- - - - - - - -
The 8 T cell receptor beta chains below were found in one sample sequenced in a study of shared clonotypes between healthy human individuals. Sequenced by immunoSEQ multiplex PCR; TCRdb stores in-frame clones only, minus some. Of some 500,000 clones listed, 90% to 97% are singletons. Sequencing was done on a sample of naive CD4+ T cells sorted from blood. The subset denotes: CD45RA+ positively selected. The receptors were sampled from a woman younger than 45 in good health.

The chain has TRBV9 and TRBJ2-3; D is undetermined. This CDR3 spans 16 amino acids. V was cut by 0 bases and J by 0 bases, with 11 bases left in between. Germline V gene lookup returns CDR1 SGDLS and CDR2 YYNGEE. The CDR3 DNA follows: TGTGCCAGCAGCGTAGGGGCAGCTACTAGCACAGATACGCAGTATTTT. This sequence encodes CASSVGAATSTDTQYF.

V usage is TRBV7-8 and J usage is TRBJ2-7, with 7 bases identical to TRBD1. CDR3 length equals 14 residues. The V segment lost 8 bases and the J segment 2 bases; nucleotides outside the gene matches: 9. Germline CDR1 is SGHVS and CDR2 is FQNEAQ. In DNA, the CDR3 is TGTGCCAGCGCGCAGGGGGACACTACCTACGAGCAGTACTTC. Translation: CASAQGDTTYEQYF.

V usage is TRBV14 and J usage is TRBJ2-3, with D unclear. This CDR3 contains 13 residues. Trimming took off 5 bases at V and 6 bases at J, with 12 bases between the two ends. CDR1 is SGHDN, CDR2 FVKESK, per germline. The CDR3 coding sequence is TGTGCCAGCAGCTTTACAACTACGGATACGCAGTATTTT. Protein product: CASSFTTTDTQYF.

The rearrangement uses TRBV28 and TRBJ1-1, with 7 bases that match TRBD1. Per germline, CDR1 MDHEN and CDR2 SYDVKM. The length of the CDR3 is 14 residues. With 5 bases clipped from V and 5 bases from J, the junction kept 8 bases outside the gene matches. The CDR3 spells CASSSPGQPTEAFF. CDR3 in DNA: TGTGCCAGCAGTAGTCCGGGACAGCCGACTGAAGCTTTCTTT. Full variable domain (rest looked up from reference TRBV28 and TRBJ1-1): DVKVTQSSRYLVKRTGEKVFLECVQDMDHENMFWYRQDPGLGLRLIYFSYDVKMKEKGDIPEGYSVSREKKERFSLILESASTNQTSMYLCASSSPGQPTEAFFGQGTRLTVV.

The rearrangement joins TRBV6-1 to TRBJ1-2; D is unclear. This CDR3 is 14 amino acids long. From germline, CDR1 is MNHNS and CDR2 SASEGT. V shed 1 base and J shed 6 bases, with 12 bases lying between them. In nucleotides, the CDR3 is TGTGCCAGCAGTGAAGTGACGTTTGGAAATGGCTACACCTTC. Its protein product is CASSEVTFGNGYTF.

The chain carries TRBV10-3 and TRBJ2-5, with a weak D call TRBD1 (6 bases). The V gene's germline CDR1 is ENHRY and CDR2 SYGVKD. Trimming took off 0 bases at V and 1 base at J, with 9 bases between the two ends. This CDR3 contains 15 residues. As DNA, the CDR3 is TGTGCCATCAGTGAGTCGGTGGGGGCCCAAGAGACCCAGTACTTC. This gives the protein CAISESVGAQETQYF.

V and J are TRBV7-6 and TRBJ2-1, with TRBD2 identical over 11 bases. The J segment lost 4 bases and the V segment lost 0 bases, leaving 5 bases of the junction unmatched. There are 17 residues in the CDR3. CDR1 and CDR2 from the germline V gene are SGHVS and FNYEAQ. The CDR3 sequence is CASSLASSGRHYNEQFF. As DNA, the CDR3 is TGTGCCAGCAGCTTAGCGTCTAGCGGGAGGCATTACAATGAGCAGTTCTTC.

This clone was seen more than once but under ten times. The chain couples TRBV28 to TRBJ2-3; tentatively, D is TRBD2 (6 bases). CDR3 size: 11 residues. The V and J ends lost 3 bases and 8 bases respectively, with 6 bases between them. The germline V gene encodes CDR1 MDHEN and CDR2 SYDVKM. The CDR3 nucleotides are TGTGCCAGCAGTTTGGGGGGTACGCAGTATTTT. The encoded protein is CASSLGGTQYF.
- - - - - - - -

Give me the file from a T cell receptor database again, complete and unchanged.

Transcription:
The 8 T cell receptor beta chains below were found in one sample sequenced in a study of shared clonotypes between healthy human individuals. Sequenced by immunoSEQ multiplex PCR; TCRdb stores in-frame clones only, minus some. Of some 500,000 clones listed, 90% to 97% are singletons. Sequencing was done on a sample of naive CD4+ T cells sorted from blood. The subset denotes: CD45RA+ positively selected. The receptors were sampled from a woman younger than 45 in good health.

The chain has TRBV9 and TRBJ2-3; D is undetermined. This CDR3 spans 16 amino acids. V was cut by 0 bases and J by 0 bases, with 11 bases left in between. Germline V gene lookup returns CDR1 SGDLS and CDR2 YYNGEE. The CDR3 DNA follows: TGTGCCAGCAGCGTAGGGGCAGCTACTAGCACAGATACGCAGTATTTT. This sequence encodes CASSVGAATSTDTQYF.

V usage is TRBV7-8 and J usage is TRBJ2-7, with 7 bases identical to TRBD1. CDR3 length equals 14 residues. The V segment lost 8 bases and the J segment 2 bases; nucleotides outside the gene matches: 9. Germline CDR1 is SGHVS and CDR2 is FQNEAQ. In DNA, the CDR3 is TGTGCCAGCGCGCAGGGGGACACTACCTACGAGCAGTACTTC. Translation: CASAQGDTTYEQYF.

V usage is TRBV14 and J usage is TRBJ2-3, with D unclear. This CDR3 contains 13 residues. Trimming took off 5 bases at V and 6 bases at J, with 12 bases between the two ends. CDR1 is SGHDN, CDR2 FVKESK, per germline. The CDR3 coding sequence is TGTGCCAGCAGCTTTACAACTACGGATACGCAGTATTTT. Protein product: CASSFTTTDTQYF.

The rearrangement uses TRBV28 and TRBJ1-1, with 7 bases that match TRBD1. Per germline, CDR1 MDHEN and CDR2 SYDVKM. The length of the CDR3 is 14 residues. With 5 bases clipped from V and 5 bases from J, the junction kept 8 bases outside the gene matches. The CDR3 spells CASSSPGQPTEAFF. CDR3 in DNA: TGTGCCAGCAGTAGTCCGGGACAGCCGACTGAAGCTTTCTTT. Full variable domain (rest looked up from reference TRBV28 and TRBJ1-1): DVKVTQSSRYLVKRTGEKVFLECVQDMDHENMFWYRQDPGLGLRLIYFSYDVKMKEKGDIPEGYSVSREKKERFSLILESASTNQTSMYLCASSSPGQPTEAFFGQGTRLTVV.

The rearrangement joins TRBV6-1 to TRBJ1-2; D is unclear. This CDR3 is 14 amino acids long. From germline, CDR1 is MNHNS and CDR2 SASEGT. V shed 1 base and J shed 6 bases, with 12 bases lying between them. In nucleotides, the CDR3 is TGTGCCAGCAGTGAAGTGACGTTTGGAAATGGCTACACCTTC. Its protein product is CASSEVTFGNGYTF.

The chain carries TRBV10-3 and TRBJ2-5, with a weak D call TRBD1 (6 bases). The V gene's germline CDR1 is ENHRY and CDR2 SYGVKD. Trimming took off 0 bases at V and 1 base at J, with 9 bases between the two ends. This CDR3 contains 15 residues. As DNA, the CDR3 is TGTGCCATCAGTGAGTCGGTGGGGGCCCAAGAGACCCAGTACTTC. This gives the protein CAISESVGAQETQYF.

V and J are TRBV7-6 and TRBJ2-1, with TRBD2 identical over 11 bases. The J segment lost 4 bases and the V segment lost 0 bases, leaving 5 bases of the junction unmatched. There are 17 residues in the CDR3. CDR1 and CDR2 from the germline V gene are SGHVS and FNYEAQ. The CDR3 sequence is CASSLASSGRHYNEQFF. As DNA, the CDR3 is TGTGCCAGCAGCTTAGCGTCTAGCGGGAGGCATTACAATGAGCAGTTCTTC.

This clone was seen more than once but under ten times. The chain couples TRBV28 to TRBJ2-3; tentatively, D is TRBD2 (6 bases). CDR3 size: 11 residues. The V and J ends lost 3 bases and 8 bases respectively, with 6 bases between them. The germline V gene encodes CDR1 MDHEN and CDR2 SYDVKM. The CDR3 nucleotides are TGTGCCAGCAGTTTGGGGGGTACGCAGTATTTT. The encoded protein is CASSLGGTQYF.